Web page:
Orear HouseName: Newton W. O'Rear
Year Built: c. 1891-1906
Location: 1932 Washington St.
Area: Uptown Port Townsend

This lovely Victorian was built in 1891 as a carriage house with attached windmill for the F.W. Hastings (The Old Consulate Inn) home. Originally the building faced Jefferson Street at the corner of Walker. In the early 1900s, when the Hastings property was sold for back taxes, C.A. Olson purchased the buildings and six lots on the block. He kept the Hastings house but sold the carriage house and the two lots where the house now sits to Newton O'Rear, a former editor of the Port Townsend "Leader" and a Custom's Inspector at the time of the property's purchase.

By 1906, Mr. O'Rear had the carriage house turned 180 degrees, and moved to its new location on Washington Street. The tower's Mansard roof was the original windmill's water tower. A tank sat in the top, with the windmill's mechanism going through what is now the entry hall and master bedroom. O'Rear had the structure converted into a seven-room residence with three bedrooms. The interior is finished with mostly Craftsman details of the 1906 period. The tower space, then, as now, was used as attic storage. The house originally had gas lighting, two wood stoves but no fireplaces.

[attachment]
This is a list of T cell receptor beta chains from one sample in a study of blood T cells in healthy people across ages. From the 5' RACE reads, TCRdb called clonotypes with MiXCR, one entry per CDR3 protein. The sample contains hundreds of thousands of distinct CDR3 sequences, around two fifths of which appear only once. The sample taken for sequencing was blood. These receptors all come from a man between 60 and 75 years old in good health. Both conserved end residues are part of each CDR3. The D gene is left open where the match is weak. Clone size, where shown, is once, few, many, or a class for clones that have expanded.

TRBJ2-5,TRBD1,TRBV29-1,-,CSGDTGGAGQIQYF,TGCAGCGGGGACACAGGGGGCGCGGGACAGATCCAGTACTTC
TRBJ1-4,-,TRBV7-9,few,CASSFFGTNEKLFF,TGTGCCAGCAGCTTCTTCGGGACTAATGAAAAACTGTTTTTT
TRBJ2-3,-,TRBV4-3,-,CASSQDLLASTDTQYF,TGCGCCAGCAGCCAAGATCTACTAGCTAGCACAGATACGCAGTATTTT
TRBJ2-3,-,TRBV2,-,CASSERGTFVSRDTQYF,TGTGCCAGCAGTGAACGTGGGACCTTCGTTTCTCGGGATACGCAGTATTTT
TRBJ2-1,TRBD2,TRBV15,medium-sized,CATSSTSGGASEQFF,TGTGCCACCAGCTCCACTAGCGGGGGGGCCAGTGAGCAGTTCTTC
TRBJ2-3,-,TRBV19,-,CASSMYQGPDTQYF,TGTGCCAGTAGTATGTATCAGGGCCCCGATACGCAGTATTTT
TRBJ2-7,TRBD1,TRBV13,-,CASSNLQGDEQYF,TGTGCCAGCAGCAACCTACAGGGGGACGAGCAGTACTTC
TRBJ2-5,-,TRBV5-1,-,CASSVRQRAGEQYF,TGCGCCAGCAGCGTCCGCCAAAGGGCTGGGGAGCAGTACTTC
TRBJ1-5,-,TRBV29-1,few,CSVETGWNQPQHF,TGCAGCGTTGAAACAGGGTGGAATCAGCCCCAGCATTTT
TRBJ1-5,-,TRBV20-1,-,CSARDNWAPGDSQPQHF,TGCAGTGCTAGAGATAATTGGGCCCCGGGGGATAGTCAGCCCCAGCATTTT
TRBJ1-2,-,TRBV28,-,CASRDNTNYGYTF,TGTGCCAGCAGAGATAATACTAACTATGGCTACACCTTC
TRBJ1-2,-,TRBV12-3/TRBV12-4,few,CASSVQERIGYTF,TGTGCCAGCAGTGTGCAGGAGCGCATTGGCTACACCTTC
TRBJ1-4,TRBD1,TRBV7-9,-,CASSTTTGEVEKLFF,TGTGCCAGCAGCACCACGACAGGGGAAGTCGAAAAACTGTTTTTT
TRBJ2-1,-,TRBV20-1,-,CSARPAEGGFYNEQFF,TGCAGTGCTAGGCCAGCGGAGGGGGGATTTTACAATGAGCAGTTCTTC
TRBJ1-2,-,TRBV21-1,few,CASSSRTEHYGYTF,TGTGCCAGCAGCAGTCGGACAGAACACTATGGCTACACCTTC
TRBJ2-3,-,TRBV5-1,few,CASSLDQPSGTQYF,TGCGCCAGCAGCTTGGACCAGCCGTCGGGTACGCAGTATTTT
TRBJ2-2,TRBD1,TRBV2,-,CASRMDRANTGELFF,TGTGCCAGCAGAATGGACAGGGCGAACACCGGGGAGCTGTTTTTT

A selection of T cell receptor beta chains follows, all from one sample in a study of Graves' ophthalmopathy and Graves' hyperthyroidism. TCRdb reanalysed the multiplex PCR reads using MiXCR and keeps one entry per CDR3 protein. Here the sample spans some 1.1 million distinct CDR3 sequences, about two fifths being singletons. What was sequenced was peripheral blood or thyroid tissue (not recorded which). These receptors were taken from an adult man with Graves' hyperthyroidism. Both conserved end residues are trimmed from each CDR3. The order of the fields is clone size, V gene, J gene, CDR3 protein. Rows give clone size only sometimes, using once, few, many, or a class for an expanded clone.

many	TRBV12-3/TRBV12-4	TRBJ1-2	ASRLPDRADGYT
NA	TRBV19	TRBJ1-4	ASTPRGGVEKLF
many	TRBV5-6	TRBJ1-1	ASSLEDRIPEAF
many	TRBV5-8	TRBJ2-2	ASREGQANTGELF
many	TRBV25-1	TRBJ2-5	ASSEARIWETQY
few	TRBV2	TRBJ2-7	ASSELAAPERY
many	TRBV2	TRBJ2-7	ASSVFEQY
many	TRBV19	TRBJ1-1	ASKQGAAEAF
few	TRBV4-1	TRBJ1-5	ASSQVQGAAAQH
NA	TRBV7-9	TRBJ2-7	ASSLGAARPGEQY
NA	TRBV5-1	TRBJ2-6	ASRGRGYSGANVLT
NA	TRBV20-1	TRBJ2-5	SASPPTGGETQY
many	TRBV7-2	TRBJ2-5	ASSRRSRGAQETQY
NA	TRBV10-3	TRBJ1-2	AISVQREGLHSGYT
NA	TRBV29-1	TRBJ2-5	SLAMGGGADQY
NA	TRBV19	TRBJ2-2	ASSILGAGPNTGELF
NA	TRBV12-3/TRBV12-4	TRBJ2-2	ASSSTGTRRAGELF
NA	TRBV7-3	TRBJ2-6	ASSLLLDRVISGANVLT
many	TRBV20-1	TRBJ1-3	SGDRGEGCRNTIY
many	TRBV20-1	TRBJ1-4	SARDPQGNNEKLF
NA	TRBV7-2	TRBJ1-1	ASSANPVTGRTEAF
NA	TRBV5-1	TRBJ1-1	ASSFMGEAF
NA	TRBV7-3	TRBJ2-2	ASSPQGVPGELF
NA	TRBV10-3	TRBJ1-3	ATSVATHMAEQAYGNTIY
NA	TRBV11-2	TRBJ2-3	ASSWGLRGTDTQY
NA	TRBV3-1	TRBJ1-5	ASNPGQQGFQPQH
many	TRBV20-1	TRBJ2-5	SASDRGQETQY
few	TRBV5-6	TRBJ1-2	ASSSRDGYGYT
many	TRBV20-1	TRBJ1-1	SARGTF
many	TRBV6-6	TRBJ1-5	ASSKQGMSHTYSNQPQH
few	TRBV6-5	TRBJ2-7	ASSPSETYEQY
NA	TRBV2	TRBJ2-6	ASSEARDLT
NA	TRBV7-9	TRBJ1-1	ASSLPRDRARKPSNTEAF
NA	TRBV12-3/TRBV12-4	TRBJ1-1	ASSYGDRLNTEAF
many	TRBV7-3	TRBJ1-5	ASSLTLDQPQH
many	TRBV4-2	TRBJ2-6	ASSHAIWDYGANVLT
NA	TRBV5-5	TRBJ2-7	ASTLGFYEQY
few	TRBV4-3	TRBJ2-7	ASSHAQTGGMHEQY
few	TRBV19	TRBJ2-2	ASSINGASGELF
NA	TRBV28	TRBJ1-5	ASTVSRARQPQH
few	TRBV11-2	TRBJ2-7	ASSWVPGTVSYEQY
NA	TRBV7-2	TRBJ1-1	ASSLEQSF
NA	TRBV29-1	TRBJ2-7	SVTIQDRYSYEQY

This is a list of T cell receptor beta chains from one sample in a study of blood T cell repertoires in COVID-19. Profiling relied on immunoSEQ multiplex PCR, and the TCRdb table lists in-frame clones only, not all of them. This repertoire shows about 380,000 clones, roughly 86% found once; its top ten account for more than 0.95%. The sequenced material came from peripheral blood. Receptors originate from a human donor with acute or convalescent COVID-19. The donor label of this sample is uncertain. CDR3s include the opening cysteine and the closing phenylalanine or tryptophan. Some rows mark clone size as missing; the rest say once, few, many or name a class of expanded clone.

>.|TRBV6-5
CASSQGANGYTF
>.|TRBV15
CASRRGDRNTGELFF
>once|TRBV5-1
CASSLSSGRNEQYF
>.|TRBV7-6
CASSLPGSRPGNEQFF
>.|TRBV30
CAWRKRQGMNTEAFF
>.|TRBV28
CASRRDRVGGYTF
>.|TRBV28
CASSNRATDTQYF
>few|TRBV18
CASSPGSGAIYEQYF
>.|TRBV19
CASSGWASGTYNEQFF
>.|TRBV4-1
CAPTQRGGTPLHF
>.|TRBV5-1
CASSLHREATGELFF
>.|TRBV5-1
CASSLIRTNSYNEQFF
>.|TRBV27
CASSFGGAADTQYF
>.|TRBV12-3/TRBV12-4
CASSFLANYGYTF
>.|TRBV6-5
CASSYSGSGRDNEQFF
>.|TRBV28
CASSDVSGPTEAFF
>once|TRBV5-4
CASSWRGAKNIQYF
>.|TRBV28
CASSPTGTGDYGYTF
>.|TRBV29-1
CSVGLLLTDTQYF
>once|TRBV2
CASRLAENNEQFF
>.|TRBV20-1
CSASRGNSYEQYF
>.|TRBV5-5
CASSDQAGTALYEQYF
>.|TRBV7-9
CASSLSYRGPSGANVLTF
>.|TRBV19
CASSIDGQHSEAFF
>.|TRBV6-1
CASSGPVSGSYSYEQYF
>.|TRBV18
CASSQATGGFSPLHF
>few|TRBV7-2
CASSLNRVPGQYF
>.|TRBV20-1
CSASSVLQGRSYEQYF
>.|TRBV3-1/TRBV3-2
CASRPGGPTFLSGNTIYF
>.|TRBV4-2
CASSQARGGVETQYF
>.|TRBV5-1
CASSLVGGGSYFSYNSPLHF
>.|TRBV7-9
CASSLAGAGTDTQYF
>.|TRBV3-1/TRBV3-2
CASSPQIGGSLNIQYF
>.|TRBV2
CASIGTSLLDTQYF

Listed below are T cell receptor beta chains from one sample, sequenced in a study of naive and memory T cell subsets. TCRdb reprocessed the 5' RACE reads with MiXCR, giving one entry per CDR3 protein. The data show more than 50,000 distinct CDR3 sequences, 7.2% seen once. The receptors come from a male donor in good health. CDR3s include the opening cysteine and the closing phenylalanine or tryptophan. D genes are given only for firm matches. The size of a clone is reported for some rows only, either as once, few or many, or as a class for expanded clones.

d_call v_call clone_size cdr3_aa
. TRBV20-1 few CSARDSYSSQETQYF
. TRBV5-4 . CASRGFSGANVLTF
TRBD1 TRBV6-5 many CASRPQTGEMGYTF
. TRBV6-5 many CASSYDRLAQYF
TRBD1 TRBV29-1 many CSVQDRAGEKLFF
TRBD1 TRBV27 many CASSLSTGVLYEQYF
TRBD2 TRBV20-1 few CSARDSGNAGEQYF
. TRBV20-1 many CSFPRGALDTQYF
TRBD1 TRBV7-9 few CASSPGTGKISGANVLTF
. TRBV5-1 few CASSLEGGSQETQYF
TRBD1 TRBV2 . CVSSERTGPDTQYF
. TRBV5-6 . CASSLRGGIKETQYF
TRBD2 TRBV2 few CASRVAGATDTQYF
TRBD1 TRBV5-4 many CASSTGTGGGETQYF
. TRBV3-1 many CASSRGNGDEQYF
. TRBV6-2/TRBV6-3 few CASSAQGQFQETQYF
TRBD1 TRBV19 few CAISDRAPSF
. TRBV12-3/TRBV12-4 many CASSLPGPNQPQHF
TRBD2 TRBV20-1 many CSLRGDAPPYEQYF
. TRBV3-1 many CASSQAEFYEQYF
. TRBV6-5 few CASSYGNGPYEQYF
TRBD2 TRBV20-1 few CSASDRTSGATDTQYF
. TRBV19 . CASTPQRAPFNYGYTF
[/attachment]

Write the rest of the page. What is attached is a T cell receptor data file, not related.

The two back upstairs bedrooms were the original hay loft, with the stable directly below in what became the kitchen in 1906. The dining room is where the carriages entered, and the original tack rooms became the front parlor.

The current owners have just completed an eight year restoration done in four major phases that added a new gable with a master bath, and an expanded kitchen. Everything that could be restored was salvaged and reused, including old wavy glass, hardware, lumber, and even the basement steps which became counter tops in the restored pantry. All the new spaces duplicate the details of the original period. Projects still remain to be done, but the interior is nearly complete and houses a forty year collection of antiques and memorabilia.

The home was honored with the Washington State Office of Archaeology and Historic Preservation Valerie Sivinski Award for Outstanding Achievement in Rehabilitation in 2004 and was featured on the cover of the June 2004 Old House Journal magazine.

Data modified from the National Register of Historic Places, the former Victorian Festival Heritage Home Tour, property owners and other sources. All material copyrighted by PTguide.com.

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